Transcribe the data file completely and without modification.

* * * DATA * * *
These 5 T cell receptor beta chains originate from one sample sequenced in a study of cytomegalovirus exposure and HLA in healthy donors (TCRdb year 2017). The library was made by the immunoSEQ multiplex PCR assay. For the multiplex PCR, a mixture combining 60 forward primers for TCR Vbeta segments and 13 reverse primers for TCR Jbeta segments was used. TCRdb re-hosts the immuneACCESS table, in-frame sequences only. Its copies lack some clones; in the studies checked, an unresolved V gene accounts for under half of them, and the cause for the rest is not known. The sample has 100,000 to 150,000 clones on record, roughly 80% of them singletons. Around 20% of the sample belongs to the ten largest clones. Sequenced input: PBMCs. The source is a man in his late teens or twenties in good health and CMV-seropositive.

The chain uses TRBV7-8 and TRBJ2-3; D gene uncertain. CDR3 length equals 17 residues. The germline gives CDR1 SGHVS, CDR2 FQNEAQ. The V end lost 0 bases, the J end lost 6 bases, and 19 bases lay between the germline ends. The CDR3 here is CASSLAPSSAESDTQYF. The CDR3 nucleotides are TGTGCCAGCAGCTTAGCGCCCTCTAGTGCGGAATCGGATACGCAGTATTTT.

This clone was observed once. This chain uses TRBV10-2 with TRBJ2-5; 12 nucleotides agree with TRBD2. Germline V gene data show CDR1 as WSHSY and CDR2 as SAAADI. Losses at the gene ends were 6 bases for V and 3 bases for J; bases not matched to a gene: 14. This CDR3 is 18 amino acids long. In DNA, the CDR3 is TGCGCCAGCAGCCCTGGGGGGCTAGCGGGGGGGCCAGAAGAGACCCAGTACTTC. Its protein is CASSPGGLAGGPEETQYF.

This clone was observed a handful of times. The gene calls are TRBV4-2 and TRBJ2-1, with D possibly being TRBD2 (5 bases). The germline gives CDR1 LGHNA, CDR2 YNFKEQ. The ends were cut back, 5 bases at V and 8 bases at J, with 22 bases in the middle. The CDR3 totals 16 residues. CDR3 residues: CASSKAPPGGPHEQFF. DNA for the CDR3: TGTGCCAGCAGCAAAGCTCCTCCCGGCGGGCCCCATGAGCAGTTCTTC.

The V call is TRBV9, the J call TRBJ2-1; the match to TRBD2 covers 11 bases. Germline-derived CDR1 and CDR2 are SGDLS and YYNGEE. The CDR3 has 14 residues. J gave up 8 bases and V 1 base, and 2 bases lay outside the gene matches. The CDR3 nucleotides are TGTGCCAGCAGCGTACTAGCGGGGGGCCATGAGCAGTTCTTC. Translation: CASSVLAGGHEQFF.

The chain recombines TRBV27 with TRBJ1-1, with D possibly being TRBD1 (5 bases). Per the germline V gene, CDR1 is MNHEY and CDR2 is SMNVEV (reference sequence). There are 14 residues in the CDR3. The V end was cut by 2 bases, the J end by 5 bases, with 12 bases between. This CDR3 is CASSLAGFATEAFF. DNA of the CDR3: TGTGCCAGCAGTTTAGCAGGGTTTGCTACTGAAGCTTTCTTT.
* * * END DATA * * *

These 5 T cell receptor beta chains originate from one sample sequenced in a study of cytomegalovirus exposure and HLA in healthy donors (TCRdb year 2017). The library was made by the immunoSEQ multiplex PCR assay. For the multiplex PCR, a mixture combining 60 forward primers for TCR Vbeta segments and 13 reverse primers for TCR Jbeta segments was used. TCRdb re-hosts the immuneACCESS table, in-frame sequences only. Its copies lack some clones; in the studies checked, an unresolved V gene accounts for under half of them, and the cause for the rest is not known. The sample has 100,000 to 150,000 clones on record, roughly 80% of them singletons. Around 20% of the sample belongs to the ten largest clones. Sequenced input: PBMCs. The source is a man in his late teens or twenties in good health and CMV-seropositive.

The chain uses TRBV7-8 and TRBJ2-3; D gene uncertain. CDR3 length equals 17 residues. The germline gives CDR1 SGHVS, CDR2 FQNEAQ. The V end lost 0 bases, the J end lost 6 bases, and 19 bases lay between the germline ends. The CDR3 here is CASSLAPSSAESDTQYF. The CDR3 nucleotides are TGTGCCAGCAGCTTAGCGCCCTCTAGTGCGGAATCGGATACGCAGTATTTT.

This clone was observed once. This chain uses TRBV10-2 with TRBJ2-5; 12 nucleotides agree with TRBD2. Germline V gene data show CDR1 as WSHSY and CDR2 as SAAADI. Losses at the gene ends were 6 bases for V and 3 bases for J; bases not matched to a gene: 14. This CDR3 is 18 amino acids long. In DNA, the CDR3 is TGCGCCAGCAGCCCTGGGGGGCTAGCGGGGGGGCCAGAAGAGACCCAGTACTTC. Its protein is CASSPGGLAGGPEETQYF.

This clone was observed a handful of times. The gene calls are TRBV4-2 and TRBJ2-1, with D possibly being TRBD2 (5 bases). The germline gives CDR1 LGHNA, CDR2 YNFKEQ. The ends were cut back, 5 bases at V and 8 bases at J, with 22 bases in the middle. The CDR3 totals 16 residues. CDR3 residues: CASSKAPPGGPHEQFF. DNA for the CDR3: TGTGCCAGCAGCAAAGCTCCTCCCGGCGGGCCCCATGAGCAGTTCTTC.

The V call is TRBV9, the J call TRBJ2-1; the match to TRBD2 covers 11 bases. Germline-derived CDR1 and CDR2 are SGDLS and YYNGEE. The CDR3 has 14 residues. J gave up 8 bases and V 1 base, and 2 bases lay outside the gene matches. The CDR3 nucleotides are TGTGCCAGCAGCGTACTAGCGGGGGGCCATGAGCAGTTCTTC. Translation: CASSVLAGGHEQFF.

The chain recombines TRBV27 with TRBJ1-1, with D possibly being TRBD1 (5 bases). Per the germline V gene, CDR1 is MNHEY and CDR2 is SMNVEV (reference sequence). There are 14 residues in the CDR3. The V end was cut by 2 bases, the J end by 5 bases, with 12 bases between. This CDR3 is CASSLAGFATEAFF. DNA of the CDR3: TGTGCCAGCAGTTTAGCAGGGTTTGCTACTGAAGCTTTCTTT.